5. Update: Thanks again for your help! I must admit, I am impressed by CTA3's features, but not so impressed by their training available. For the most part, I am told more training "is coming." In my opinion, ASP11 has more training available and now that you helped me to organize it, I think it is "doable." I would really love to use the CTA3 drop and drag features for motion, etc, but I have this trial with no direction and find that I am self teaching (which I hate to do with software) or randomly looking for videos just to simply teach me how to use the software. The tutorials on their site for version 2 don't always apply to 3 and then I become confused, and not only that, the tutorials that I watched, the guy is fast paced and either skips some things or assumes users already know. I use a drawing app to draw my characters. I am thinking to use ASP but avoid its drawing tools (which has been the most difficult for me), and import my character in PSD format and then animate it in ASP. What do you think of ASP's animation ability and the learning curve in the way I would use it in that sense? I may give it try. I see more shorts online made with ASP vs CT (with the exception of Gary Pye) and that may possibly be because of the lack of adequate training...not sure.

    1. ASP (or MOHO as it is known now) has been around much longer than CTA. MOHO is on version 12 where as CTA is only on version 3. That's more likely the reason you see more ASP animations and more tutorials etc.

      From what I know of ASP (bearing in mind I only started learning it properly when I started blogging my progress) is that it's far more work to set up and animate a character compared to CTA3. I also feel like with ASP you spend much more time animating through menu selections and settings than you do actually interacting with your characters on the stage.

      Honestly, if you're struggling with CTA3 ASP/MOHO is going to be even more confusing for you. if you're going through the same tutorials I am - it's going to take you a lot longer to learn anything useful like how to create and save motion files (which I'm surprised I haven't come across yet given the number of video tutorials I've completed for MOHO thus far).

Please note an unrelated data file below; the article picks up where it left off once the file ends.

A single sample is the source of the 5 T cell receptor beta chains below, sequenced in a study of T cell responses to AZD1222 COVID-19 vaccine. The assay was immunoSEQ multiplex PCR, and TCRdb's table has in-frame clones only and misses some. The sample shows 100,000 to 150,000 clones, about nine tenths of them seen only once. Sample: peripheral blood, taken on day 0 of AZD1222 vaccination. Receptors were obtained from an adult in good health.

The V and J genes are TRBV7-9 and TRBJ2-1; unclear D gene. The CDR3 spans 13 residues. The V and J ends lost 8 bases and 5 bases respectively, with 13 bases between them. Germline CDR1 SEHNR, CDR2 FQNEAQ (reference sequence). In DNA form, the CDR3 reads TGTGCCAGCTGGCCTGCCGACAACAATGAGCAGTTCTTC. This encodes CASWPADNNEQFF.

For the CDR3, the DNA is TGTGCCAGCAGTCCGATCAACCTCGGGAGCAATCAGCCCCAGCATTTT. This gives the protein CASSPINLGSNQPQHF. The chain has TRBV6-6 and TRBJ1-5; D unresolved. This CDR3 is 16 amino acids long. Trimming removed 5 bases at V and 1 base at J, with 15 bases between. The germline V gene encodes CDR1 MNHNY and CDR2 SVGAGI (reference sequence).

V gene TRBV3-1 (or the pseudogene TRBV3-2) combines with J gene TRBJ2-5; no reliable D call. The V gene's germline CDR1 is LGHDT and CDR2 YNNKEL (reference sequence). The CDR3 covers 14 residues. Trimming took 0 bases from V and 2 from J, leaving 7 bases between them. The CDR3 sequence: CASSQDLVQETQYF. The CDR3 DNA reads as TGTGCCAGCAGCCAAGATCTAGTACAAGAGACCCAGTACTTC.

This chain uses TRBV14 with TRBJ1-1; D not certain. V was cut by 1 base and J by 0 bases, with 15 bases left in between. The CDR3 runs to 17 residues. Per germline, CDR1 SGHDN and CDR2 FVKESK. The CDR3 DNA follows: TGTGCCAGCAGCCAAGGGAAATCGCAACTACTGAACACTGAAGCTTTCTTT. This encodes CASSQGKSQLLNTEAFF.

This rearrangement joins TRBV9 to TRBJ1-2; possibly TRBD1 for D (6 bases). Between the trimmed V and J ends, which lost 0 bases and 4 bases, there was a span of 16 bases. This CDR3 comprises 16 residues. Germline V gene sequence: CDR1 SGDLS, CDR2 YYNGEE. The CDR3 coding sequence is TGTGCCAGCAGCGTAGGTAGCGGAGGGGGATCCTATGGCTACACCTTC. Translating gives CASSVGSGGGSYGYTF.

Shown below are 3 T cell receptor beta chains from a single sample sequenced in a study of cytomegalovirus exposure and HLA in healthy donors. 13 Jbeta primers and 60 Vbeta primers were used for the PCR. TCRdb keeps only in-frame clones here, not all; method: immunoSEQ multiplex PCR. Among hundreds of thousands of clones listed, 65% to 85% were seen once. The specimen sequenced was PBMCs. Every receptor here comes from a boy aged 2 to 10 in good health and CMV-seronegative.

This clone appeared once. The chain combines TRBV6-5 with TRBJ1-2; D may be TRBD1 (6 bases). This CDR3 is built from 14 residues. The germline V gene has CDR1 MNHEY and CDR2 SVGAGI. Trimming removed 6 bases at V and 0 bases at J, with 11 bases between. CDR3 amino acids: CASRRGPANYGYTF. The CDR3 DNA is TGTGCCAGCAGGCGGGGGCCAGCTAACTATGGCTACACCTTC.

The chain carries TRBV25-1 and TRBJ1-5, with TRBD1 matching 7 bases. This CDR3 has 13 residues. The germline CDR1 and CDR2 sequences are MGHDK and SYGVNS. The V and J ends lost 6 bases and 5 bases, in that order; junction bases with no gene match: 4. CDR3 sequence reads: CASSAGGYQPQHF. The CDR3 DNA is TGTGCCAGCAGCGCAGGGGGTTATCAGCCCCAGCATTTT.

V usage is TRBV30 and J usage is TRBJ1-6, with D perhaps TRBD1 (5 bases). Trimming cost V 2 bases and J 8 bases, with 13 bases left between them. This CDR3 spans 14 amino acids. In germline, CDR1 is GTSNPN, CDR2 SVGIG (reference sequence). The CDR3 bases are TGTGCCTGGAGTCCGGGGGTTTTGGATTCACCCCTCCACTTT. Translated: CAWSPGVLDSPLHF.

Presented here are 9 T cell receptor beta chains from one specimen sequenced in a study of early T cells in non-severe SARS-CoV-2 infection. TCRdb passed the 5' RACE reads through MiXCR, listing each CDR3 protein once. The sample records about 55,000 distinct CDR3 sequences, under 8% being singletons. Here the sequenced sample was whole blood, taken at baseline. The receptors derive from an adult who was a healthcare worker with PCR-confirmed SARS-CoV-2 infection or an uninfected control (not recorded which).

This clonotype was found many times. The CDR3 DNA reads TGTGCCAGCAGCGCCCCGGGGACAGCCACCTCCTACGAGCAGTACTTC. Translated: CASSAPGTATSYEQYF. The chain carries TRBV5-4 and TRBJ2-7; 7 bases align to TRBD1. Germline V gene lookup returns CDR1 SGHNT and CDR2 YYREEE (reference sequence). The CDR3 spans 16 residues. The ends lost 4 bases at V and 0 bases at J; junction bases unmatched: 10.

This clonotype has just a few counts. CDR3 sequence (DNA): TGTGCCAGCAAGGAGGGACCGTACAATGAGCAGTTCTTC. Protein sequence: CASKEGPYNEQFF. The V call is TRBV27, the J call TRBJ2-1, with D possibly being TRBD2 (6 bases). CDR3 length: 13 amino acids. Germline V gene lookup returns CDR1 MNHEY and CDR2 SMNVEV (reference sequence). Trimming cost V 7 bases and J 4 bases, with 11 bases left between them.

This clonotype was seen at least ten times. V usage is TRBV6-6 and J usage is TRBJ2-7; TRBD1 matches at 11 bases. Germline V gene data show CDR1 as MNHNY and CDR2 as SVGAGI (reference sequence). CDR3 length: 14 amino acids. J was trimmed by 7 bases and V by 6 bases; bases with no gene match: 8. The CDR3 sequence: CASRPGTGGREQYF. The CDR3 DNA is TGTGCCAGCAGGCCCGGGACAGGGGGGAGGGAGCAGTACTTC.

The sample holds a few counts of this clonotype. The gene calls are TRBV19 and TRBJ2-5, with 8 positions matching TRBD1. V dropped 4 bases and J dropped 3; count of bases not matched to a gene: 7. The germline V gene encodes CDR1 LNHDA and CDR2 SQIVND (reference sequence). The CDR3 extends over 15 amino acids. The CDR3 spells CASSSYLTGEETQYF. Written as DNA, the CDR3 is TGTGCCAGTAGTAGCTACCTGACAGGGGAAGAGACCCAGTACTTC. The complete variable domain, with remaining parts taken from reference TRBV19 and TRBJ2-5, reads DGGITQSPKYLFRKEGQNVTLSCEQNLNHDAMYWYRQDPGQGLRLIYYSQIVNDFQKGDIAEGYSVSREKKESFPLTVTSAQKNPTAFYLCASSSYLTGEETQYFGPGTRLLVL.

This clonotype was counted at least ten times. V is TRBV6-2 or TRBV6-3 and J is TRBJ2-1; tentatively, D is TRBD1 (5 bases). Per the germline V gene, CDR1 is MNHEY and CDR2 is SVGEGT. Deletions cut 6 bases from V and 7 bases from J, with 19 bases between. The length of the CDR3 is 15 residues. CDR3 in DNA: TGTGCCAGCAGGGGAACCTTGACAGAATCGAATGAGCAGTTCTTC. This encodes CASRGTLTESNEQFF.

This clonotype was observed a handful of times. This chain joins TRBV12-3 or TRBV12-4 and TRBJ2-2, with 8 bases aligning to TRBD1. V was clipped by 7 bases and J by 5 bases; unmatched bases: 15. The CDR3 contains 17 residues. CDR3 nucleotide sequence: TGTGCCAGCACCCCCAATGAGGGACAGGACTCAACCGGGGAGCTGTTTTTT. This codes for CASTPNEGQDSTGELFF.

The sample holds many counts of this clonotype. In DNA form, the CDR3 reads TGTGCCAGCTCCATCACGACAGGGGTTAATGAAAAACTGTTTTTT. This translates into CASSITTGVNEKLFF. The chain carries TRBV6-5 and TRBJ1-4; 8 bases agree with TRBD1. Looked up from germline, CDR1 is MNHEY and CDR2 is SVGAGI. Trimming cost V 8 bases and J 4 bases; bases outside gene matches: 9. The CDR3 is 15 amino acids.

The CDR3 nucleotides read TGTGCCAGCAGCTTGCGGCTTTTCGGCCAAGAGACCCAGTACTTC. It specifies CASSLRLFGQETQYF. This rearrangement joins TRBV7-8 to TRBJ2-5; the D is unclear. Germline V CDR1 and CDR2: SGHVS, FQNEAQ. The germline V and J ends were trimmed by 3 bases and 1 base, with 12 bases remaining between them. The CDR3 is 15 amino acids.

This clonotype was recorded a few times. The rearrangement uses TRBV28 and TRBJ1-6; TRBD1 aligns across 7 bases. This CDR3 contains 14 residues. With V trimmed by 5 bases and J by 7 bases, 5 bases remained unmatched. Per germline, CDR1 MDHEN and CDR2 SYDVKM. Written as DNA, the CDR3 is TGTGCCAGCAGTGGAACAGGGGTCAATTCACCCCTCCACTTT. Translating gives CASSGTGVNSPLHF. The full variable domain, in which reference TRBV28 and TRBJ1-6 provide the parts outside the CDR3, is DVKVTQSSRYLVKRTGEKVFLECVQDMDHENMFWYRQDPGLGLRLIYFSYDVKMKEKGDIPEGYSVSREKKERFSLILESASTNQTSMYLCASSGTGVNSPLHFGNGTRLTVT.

I don't find the CTA3 video tutorials fast paced at all. Seems to be about the same pace as ASP video tutorials. In both cases if I miss something or don't understand whats going on I just pause and replay the bit I didn't catch the first time.

      I do think if you stick with CTA3 you'll be glad you did. Particularly as the next upgrade will include the ability to import characters created in photoshop directly as a PSD file, with support for layers, masks and grouping (though this feature is 3-4 months away yet).

      I'd also recommend frequenting Reallusion's CTA3 forum (you'll find it under the community section of their website) as you can find a lot of answers and get answers from other users.

      Gary Pye is also a great resource and is very happy to offer help to anyone learning CTA3. His Facebook Page is a good source of tips, advice and the easiest way to get his attention. He's also a Photoshop die hard so could give you plenty of tips for using Photoshop with CTA3.

      All I can really do is reiterate, if you think you need all the advanced features of ASP/MOHO then it's a much more capable and versatile software than CTA3 but it's also much harder and takes longer to learn. It has settings for just about everything and has features not present in CTA3 like physics, particle and even simple 3D animation.

      If you want something that's going to help you get a finished animation up quickly and don't need so many bells and whistles then CTA3 is easier and quicker to learn and a little more structured in its approach.

      I know 'easier' seems a little unbelievable to someone just starting with the software but it's relative to ASP/MOHO. Right now I'd have to rewatch quite a lot of those MOHO tutorials to animate anything in MOHO well because there is so much to remember and I've forgotten quite a lot of it already.

  6. David I had a feeling you would be able to shine some light on Toon Boom. I actually read this post last week, but was unable to comment.

    Your review as well as the comments from others and your own have been extremely helpful and have given me some things to think about.

    Thank you very much.

    I am off to look at your info. on CTA 3 now.

    I will be in touch.

    1. I'm glad you found this post useful (considering how much research/learning I had to do to write it).

      Are you getting back into creating animation then?

    2. Very useful. I can believe you put a lot of time into it. The same as you do with this blog David.

      Still considering Harmony, but we will see.

      Yes, I am definitely getting back in to animating. It has been too long. I miss it on many levels.

    3. Good to hear you're getting back into animation. :)